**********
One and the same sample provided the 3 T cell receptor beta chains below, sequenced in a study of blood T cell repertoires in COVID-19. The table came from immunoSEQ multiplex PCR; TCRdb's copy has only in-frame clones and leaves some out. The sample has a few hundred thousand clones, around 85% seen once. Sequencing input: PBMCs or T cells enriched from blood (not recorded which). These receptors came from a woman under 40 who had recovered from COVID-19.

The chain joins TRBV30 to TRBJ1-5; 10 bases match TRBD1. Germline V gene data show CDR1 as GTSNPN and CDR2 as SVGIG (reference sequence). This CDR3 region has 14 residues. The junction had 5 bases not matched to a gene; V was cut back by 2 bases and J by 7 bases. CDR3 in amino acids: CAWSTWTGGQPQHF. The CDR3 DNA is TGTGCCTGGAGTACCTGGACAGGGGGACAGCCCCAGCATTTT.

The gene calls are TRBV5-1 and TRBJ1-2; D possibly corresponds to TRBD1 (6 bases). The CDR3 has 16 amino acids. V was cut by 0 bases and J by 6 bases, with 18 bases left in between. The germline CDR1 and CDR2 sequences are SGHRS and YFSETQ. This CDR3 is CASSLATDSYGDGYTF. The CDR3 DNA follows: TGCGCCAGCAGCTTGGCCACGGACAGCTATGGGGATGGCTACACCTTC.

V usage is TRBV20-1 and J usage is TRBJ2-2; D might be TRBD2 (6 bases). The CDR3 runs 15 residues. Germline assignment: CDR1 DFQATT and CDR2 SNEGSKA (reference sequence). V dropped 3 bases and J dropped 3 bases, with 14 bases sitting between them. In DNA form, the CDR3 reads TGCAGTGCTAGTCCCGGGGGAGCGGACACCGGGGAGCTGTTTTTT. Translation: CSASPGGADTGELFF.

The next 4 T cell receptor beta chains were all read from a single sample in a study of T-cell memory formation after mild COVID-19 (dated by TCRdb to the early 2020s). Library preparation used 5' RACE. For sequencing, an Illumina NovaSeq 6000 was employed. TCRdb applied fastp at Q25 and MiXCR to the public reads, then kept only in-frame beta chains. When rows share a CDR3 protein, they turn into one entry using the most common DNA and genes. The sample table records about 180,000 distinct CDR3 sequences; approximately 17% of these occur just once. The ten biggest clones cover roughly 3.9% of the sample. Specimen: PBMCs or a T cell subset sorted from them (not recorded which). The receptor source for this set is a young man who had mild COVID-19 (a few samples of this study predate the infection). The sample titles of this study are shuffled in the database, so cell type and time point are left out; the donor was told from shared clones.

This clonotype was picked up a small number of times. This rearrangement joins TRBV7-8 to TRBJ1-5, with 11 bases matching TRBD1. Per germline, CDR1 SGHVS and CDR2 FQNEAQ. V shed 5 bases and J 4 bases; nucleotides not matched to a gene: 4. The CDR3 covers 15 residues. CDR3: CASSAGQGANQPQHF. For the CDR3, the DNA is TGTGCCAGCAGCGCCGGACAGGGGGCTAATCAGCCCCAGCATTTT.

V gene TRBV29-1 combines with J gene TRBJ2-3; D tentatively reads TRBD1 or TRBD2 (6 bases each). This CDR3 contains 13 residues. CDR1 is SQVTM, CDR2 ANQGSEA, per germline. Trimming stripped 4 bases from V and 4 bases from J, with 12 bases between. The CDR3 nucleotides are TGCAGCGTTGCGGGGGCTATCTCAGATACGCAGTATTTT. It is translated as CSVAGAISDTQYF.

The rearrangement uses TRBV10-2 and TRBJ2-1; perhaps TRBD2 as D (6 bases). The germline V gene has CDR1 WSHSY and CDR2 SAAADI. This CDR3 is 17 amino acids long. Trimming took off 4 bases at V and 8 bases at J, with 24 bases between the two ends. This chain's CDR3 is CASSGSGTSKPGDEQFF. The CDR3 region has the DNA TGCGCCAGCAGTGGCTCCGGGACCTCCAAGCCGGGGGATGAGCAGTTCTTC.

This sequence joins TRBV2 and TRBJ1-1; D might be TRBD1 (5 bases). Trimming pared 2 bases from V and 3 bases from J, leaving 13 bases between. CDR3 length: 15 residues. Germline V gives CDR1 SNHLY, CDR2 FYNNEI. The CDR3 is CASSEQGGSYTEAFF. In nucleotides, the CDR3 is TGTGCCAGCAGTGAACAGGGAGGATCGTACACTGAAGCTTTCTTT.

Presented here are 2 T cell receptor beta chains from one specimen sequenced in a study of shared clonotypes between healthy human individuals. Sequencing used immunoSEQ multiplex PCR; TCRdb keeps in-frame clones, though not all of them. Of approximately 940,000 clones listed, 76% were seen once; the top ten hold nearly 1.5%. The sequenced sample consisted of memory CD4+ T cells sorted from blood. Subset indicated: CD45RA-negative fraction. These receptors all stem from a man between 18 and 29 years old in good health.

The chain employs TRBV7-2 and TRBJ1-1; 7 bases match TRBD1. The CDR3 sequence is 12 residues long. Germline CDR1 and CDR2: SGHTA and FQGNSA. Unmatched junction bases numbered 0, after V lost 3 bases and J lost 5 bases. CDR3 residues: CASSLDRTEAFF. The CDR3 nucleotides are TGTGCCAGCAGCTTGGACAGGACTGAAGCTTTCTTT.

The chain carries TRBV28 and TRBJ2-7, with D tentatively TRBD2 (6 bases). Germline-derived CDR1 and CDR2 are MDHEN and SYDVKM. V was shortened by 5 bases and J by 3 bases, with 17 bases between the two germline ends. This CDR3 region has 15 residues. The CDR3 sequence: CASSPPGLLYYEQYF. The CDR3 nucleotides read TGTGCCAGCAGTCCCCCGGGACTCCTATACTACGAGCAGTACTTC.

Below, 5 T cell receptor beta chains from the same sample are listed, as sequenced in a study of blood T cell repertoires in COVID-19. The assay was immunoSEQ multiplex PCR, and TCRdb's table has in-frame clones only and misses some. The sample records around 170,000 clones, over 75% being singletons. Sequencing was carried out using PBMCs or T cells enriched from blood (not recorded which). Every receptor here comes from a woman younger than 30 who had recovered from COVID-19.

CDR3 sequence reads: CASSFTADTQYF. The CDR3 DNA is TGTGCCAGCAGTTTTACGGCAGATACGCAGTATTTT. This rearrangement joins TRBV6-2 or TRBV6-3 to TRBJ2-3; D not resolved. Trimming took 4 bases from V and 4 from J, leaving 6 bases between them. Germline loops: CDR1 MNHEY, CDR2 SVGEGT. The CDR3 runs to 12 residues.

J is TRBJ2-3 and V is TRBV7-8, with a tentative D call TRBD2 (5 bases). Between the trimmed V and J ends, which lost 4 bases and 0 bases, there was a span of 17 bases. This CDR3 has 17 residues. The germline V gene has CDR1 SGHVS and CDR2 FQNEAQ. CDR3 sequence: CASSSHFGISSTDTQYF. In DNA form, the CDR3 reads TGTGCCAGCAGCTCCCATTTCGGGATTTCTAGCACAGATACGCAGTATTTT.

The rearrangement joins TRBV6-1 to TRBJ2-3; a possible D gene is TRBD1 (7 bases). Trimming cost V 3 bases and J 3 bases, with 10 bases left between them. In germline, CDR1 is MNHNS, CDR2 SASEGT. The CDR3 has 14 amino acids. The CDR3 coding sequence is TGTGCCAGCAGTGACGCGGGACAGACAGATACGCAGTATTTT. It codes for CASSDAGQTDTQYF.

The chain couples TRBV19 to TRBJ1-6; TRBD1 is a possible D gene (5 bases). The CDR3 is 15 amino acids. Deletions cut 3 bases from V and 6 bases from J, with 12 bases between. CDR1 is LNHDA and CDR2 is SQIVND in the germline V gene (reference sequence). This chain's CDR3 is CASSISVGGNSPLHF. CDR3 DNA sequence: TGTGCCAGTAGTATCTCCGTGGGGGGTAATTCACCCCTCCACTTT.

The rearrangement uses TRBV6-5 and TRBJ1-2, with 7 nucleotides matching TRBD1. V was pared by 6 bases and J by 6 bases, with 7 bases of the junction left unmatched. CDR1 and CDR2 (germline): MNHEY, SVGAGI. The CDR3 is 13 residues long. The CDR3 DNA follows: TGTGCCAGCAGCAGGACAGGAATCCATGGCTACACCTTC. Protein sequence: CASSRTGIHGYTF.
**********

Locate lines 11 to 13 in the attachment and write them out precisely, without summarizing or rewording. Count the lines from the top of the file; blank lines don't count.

The chain employs TRBV7-2 and TRBJ1-1; 7 bases match TRBD1. The CDR3 sequence is 12 residues long. Germline CDR1 and CDR2: SGHTA and FQGNSA. Unmatched junction bases numbered 0, after V lost 3 bases and J lost 5 bases. CDR3 residues: CASSLDRTEAFF. The CDR3 nucleotides are TGTGCCAGCAGCTTGGACAGGACTGAAGCTTTCTTT.

The chain carries TRBV28 and TRBJ2-7, with D tentatively TRBD2 (6 bases). Germline-derived CDR1 and CDR2 are MDHEN and SYDVKM. V was shortened by 5 bases and J by 3 bases, with 17 bases between the two germline ends. This CDR3 region has 15 residues. The CDR3 sequence: CASSPPGLLYYEQYF. The CDR3 nucleotides read TGTGCCAGCAGTCCCCCGGGACTCCTATACTACGAGCAGTACTTC.

Below, 5 T cell receptor beta chains from the same sample are listed, as sequenced in a study of blood T cell repertoires in COVID-19. The assay was immunoSEQ multiplex PCR, and TCRdb's table has in-frame clones only and misses some. The sample records around 170,000 clones, over 75% being singletons. Sequencing was carried out using PBMCs or T cells enriched from blood (not recorded which). Every receptor here comes from a woman younger than 30 who had recovered from COVID-19.